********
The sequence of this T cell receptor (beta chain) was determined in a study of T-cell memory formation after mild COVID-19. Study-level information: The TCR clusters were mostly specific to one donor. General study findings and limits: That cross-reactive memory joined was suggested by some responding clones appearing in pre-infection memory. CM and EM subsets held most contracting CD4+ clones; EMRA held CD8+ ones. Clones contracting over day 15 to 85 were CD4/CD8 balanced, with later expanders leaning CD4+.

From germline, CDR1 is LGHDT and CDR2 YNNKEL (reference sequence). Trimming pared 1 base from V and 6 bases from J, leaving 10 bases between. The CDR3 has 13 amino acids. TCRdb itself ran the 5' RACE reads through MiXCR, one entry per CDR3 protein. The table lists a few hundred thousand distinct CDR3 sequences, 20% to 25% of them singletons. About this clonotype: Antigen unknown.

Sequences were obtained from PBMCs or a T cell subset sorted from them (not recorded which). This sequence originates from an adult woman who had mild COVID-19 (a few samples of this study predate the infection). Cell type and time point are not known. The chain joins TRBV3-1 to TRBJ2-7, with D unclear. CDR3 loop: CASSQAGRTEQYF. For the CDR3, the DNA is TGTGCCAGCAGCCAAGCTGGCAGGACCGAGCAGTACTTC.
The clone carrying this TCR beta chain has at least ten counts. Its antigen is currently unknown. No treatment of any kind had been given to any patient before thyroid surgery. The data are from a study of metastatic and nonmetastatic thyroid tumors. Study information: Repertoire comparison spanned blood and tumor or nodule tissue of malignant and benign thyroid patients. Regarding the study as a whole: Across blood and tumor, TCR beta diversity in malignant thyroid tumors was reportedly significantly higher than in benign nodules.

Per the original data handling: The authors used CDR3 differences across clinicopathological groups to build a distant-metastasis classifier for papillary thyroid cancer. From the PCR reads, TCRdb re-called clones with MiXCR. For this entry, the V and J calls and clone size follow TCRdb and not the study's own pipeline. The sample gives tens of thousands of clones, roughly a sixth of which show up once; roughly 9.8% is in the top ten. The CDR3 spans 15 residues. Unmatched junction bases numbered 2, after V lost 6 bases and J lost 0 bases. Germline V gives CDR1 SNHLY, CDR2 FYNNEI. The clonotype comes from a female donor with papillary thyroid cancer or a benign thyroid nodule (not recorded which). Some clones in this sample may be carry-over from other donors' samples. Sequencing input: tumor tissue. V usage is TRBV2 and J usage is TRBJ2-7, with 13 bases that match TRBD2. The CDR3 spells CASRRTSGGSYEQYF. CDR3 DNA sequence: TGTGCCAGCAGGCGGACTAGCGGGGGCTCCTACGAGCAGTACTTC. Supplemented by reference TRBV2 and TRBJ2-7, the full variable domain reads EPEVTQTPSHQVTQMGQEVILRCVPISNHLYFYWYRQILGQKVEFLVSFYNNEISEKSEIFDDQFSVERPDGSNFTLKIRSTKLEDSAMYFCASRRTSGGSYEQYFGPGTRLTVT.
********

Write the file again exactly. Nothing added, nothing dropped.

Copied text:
The sequence of this T cell receptor (beta chain) was determined in a study of T-cell memory formation after mild COVID-19. Study-level information: The TCR clusters were mostly specific to one donor. General study findings and limits: That cross-reactive memory joined was suggested by some responding clones appearing in pre-infection memory. CM and EM subsets held most contracting CD4+ clones; EMRA held CD8+ ones. Clones contracting over day 15 to 85 were CD4/CD8 balanced, with later expanders leaning CD4+.

From germline, CDR1 is LGHDT and CDR2 YNNKEL (reference sequence). Trimming pared 1 base from V and 6 bases from J, leaving 10 bases between. The CDR3 has 13 amino acids. TCRdb itself ran the 5' RACE reads through MiXCR, one entry per CDR3 protein. The table lists a few hundred thousand distinct CDR3 sequences, 20% to 25% of them singletons. About this clonotype: Antigen unknown.

Sequences were obtained from PBMCs or a T cell subset sorted from them (not recorded which). This sequence originates from an adult woman who had mild COVID-19 (a few samples of this study predate the infection). Cell type and time point are not known. The chain joins TRBV3-1 to TRBJ2-7, with D unclear. CDR3 loop: CASSQAGRTEQYF. For the CDR3, the DNA is TGTGCCAGCAGCCAAGCTGGCAGGACCGAGCAGTACTTC.
The clone carrying this TCR beta chain has at least ten counts. Its antigen is currently unknown. No treatment of any kind had been given to any patient before thyroid surgery. The data are from a study of metastatic and nonmetastatic thyroid tumors. Study information: Repertoire comparison spanned blood and tumor or nodule tissue of malignant and benign thyroid patients. Regarding the study as a whole: Across blood and tumor, TCR beta diversity in malignant thyroid tumors was reportedly significantly higher than in benign nodules.

Per the original data handling: The authors used CDR3 differences across clinicopathological groups to build a distant-metastasis classifier for papillary thyroid cancer. From the PCR reads, TCRdb re-called clones with MiXCR. For this entry, the V and J calls and clone size follow TCRdb and not the study's own pipeline. The sample gives tens of thousands of clones, roughly a sixth of which show up once; roughly 9.8% is in the top ten. The CDR3 spans 15 residues. Unmatched junction bases numbered 2, after V lost 6 bases and J lost 0 bases. Germline V gives CDR1 SNHLY, CDR2 FYNNEI. The clonotype comes from a female donor with papillary thyroid cancer or a benign thyroid nodule (not recorded which). Some clones in this sample may be carry-over from other donors' samples. Sequencing input: tumor tissue. V usage is TRBV2 and J usage is TRBJ2-7, with 13 bases that match TRBD2. The CDR3 spells CASRRTSGGSYEQYF. CDR3 DNA sequence: TGTGCCAGCAGGCGGACTAGCGGGGGCTCCTACGAGCAGTACTTC. Supplemented by reference TRBV2 and TRBJ2-7, the full variable domain reads EPEVTQTPSHQVTQMGQEVILRCVPISNHLYFYWYRQILGQKVEFLVSFYNNEISEKSEIFDDQFSVERPDGSNFTLKIRSTKLEDSAMYFCASRRTSGGSYEQYFGPGTRLTVT.